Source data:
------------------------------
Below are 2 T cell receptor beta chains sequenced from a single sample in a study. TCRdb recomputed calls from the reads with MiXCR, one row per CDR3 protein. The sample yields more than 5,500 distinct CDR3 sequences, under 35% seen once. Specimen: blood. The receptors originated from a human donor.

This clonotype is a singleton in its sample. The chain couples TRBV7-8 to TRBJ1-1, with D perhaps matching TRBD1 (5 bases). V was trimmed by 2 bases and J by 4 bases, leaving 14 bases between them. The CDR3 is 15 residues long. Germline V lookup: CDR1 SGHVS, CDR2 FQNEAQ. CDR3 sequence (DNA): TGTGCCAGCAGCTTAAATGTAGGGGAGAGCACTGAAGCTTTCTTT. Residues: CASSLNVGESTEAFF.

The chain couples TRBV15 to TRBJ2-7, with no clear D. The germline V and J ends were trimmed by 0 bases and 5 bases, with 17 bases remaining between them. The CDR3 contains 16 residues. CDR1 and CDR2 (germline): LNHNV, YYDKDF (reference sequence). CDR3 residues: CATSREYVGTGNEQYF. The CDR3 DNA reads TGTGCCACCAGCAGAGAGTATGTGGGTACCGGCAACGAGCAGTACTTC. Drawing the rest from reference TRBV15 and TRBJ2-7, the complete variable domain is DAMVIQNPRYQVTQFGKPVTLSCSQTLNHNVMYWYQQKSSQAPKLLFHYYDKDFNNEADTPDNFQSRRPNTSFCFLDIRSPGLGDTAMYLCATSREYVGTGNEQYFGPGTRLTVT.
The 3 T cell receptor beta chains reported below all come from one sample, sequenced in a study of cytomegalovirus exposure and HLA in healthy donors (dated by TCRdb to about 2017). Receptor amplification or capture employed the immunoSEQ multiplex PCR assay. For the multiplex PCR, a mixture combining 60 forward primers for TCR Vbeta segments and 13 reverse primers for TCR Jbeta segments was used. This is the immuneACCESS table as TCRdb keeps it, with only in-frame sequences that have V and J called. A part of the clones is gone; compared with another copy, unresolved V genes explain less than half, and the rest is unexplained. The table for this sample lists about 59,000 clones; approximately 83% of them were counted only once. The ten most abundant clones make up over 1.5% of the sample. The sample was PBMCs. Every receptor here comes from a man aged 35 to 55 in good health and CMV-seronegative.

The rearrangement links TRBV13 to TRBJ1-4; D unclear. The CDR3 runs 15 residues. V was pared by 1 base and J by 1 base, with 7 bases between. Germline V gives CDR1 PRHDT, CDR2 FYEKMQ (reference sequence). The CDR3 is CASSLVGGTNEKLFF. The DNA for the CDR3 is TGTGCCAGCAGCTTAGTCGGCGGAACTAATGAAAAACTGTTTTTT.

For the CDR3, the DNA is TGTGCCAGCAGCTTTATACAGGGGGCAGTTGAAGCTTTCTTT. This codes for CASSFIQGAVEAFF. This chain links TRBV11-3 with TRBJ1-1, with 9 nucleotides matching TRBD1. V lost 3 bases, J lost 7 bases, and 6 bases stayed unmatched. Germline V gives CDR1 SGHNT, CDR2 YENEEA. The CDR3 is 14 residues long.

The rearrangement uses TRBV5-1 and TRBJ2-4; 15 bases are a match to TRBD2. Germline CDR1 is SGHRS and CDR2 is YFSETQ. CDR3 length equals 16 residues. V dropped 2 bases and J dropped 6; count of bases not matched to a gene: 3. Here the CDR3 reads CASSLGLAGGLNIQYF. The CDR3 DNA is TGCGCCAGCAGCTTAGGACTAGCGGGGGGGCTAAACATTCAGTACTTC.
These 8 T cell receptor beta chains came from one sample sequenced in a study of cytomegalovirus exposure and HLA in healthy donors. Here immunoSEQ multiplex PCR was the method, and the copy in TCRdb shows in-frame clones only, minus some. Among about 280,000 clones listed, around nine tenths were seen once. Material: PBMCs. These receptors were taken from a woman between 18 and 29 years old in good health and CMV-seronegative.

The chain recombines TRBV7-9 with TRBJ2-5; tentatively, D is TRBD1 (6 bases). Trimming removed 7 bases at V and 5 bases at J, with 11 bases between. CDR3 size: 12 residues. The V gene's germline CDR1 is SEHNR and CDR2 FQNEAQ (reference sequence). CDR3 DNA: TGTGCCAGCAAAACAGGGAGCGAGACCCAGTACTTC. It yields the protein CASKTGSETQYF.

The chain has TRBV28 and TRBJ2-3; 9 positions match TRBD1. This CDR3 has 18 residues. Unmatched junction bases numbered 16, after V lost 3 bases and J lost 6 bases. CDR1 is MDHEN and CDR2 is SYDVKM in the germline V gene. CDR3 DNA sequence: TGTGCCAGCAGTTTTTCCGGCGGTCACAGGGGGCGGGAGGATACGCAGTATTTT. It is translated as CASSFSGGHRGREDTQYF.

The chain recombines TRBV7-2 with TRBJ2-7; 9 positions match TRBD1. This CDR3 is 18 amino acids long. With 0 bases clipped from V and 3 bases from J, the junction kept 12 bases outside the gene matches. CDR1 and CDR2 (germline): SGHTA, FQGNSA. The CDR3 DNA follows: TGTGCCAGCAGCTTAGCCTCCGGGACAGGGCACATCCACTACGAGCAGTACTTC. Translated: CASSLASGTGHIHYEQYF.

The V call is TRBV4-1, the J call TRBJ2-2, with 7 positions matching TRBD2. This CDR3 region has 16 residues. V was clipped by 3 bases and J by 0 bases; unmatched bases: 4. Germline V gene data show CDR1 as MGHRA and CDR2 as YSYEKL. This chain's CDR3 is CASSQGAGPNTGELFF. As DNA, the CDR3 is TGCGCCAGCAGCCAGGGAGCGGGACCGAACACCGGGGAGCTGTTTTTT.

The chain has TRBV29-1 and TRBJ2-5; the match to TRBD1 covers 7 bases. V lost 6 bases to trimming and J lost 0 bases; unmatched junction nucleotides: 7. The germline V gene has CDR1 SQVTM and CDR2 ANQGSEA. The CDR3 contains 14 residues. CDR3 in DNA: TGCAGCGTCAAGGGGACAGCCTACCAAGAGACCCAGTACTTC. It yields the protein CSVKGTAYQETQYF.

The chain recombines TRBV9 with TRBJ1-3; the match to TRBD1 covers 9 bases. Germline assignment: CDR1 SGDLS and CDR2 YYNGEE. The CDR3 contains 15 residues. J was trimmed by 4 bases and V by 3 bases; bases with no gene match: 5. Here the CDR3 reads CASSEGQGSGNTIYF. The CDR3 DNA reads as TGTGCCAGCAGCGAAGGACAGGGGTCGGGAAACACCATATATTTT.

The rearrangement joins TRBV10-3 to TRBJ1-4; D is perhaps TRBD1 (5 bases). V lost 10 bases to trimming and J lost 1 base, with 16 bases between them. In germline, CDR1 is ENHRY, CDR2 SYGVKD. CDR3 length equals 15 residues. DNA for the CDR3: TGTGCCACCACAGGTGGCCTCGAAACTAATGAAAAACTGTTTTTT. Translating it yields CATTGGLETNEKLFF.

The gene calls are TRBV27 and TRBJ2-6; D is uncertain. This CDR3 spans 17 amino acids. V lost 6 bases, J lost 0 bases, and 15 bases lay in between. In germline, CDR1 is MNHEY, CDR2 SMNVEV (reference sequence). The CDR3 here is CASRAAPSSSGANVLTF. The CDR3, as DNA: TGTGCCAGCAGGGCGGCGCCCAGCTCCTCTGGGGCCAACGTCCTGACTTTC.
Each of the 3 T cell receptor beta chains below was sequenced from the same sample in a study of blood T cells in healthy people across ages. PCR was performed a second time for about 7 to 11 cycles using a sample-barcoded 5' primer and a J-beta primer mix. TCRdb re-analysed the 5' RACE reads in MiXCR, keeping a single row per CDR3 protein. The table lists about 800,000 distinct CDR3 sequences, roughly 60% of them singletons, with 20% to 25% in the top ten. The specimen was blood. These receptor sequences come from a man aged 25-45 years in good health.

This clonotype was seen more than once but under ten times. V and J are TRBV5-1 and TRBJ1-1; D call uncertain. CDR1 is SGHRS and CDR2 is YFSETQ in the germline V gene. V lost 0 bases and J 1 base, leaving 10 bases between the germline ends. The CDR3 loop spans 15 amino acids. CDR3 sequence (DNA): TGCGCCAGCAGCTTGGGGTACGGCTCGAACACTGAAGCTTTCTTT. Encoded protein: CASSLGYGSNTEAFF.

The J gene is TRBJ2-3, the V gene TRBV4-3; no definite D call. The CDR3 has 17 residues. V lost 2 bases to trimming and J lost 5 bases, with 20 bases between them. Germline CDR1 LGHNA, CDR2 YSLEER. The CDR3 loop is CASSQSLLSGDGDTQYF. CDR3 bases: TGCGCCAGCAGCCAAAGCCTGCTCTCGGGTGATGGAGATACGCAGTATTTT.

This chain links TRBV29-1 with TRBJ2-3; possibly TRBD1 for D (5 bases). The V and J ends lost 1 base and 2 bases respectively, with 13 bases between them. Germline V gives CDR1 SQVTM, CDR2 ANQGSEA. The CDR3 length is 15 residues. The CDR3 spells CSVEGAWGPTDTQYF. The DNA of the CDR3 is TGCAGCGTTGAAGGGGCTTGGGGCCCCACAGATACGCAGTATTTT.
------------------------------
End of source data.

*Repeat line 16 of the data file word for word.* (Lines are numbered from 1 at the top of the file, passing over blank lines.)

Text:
The gene calls are TRBV27 and TRBJ2-6; D is uncertain. This CDR3 spans 17 amino acids. V lost 6 bases, J lost 0 bases, and 15 bases lay in between. In germline, CDR1 is MNHEY, CDR2 SMNVEV (reference sequence). The CDR3 here is CASRAAPSSSGANVLTF. The CDR3, as DNA: TGTGCCAGCAGGGCGGCGCCCAGCTCCTCTGGGGCCAACGTCCTGACTTTC.